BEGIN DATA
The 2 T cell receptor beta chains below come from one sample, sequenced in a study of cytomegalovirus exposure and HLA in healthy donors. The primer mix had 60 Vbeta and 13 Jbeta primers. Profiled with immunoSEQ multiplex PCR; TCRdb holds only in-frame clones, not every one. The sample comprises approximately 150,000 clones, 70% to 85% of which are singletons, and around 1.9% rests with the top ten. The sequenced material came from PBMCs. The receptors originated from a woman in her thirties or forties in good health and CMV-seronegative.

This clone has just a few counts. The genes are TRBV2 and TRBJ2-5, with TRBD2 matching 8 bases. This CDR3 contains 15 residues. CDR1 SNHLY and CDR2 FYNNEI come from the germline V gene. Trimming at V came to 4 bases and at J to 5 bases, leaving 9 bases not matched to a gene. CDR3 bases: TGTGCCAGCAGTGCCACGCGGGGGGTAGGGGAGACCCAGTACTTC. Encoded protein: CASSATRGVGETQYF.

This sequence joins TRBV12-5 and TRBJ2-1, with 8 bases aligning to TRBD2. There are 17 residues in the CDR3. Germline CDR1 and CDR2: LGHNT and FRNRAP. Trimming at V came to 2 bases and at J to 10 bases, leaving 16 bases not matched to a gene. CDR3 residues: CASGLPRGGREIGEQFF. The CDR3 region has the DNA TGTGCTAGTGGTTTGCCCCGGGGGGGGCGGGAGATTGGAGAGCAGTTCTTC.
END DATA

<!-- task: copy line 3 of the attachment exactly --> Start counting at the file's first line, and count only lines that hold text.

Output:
This sequence joins TRBV12-5 and TRBJ2-1, with 8 bases aligning to TRBD2. There are 17 residues in the CDR3. Germline CDR1 and CDR2: LGHNT and FRNRAP. Trimming at V came to 2 bases and at J to 10 bases, leaving 16 bases not matched to a gene. CDR3 residues: CASGLPRGGREIGEQFF. The CDR3 region has the DNA TGTGCTAGTGGTTTGCCCCGGGGGGGGCGGGAGATTGGAGAGCAGTTCTTC.